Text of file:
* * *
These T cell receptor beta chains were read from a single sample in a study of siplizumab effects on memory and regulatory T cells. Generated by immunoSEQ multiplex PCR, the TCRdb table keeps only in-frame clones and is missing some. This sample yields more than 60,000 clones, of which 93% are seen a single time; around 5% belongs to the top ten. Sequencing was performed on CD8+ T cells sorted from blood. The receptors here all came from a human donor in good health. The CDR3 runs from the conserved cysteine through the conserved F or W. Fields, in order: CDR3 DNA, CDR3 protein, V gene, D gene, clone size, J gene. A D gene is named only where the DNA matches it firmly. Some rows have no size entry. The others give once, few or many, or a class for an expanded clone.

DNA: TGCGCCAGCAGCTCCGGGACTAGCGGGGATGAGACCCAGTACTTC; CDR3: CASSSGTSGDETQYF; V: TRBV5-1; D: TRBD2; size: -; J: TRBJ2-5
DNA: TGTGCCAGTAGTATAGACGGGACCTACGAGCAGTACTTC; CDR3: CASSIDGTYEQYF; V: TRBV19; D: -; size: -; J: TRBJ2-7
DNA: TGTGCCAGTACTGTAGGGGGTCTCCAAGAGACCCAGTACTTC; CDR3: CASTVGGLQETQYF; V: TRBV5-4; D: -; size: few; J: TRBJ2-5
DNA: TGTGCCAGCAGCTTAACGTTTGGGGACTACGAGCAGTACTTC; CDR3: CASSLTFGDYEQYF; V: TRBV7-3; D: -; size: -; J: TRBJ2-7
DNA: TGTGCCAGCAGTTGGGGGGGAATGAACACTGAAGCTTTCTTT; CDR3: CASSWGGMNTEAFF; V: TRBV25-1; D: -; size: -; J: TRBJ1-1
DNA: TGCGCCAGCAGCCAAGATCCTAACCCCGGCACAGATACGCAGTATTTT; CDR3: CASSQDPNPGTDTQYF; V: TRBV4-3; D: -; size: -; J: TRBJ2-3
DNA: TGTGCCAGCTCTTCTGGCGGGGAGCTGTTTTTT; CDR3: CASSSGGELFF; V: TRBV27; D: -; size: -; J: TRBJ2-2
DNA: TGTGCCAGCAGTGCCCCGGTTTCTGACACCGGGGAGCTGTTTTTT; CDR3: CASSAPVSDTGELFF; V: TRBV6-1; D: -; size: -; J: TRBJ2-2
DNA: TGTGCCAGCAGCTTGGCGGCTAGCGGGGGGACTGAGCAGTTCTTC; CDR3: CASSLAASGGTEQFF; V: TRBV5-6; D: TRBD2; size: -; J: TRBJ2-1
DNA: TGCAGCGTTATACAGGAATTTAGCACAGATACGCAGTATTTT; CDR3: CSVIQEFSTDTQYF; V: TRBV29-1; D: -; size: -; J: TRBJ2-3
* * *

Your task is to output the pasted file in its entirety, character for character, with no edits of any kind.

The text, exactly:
These T cell receptor beta chains were read from a single sample in a study of siplizumab effects on memory and regulatory T cells. Generated by immunoSEQ multiplex PCR, the TCRdb table keeps only in-frame clones and is missing some. This sample yields more than 60,000 clones, of which 93% are seen a single time; around 5% belongs to the top ten. Sequencing was performed on CD8+ T cells sorted from blood. The receptors here all came from a human donor in good health. The CDR3 runs from the conserved cysteine through the conserved F or W. Fields, in order: CDR3 DNA, CDR3 protein, V gene, D gene, clone size, J gene. A D gene is named only where the DNA matches it firmly. Some rows have no size entry. The others give once, few or many, or a class for an expanded clone.

DNA: TGCGCCAGCAGCTCCGGGACTAGCGGGGATGAGACCCAGTACTTC; CDR3: CASSSGTSGDETQYF; V: TRBV5-1; D: TRBD2; size: -; J: TRBJ2-5
DNA: TGTGCCAGTAGTATAGACGGGACCTACGAGCAGTACTTC; CDR3: CASSIDGTYEQYF; V: TRBV19; D: -; size: -; J: TRBJ2-7
DNA: TGTGCCAGTACTGTAGGGGGTCTCCAAGAGACCCAGTACTTC; CDR3: CASTVGGLQETQYF; V: TRBV5-4; D: -; size: few; J: TRBJ2-5
DNA: TGTGCCAGCAGCTTAACGTTTGGGGACTACGAGCAGTACTTC; CDR3: CASSLTFGDYEQYF; V: TRBV7-3; D: -; size: -; J: TRBJ2-7
DNA: TGTGCCAGCAGTTGGGGGGGAATGAACACTGAAGCTTTCTTT; CDR3: CASSWGGMNTEAFF; V: TRBV25-1; D: -; size: -; J: TRBJ1-1
DNA: TGCGCCAGCAGCCAAGATCCTAACCCCGGCACAGATACGCAGTATTTT; CDR3: CASSQDPNPGTDTQYF; V: TRBV4-3; D: -; size: -; J: TRBJ2-3
DNA: TGTGCCAGCTCTTCTGGCGGGGAGCTGTTTTTT; CDR3: CASSSGGELFF; V: TRBV27; D: -; size: -; J: TRBJ2-2
DNA: TGTGCCAGCAGTGCCCCGGTTTCTGACACCGGGGAGCTGTTTTTT; CDR3: CASSAPVSDTGELFF; V: TRBV6-1; D: -; size: -; J: TRBJ2-2
DNA: TGTGCCAGCAGCTTGGCGGCTAGCGGGGGGACTGAGCAGTTCTTC; CDR3: CASSLAASGGTEQFF; V: TRBV5-6; D: TRBD2; size: -; J: TRBJ2-1
DNA: TGCAGCGTTATACAGGAATTTAGCACAGATACGCAGTATTTT; CDR3: CSVIQEFSTDTQYF; V: TRBV29-1; D: -; size: -; J: TRBJ2-3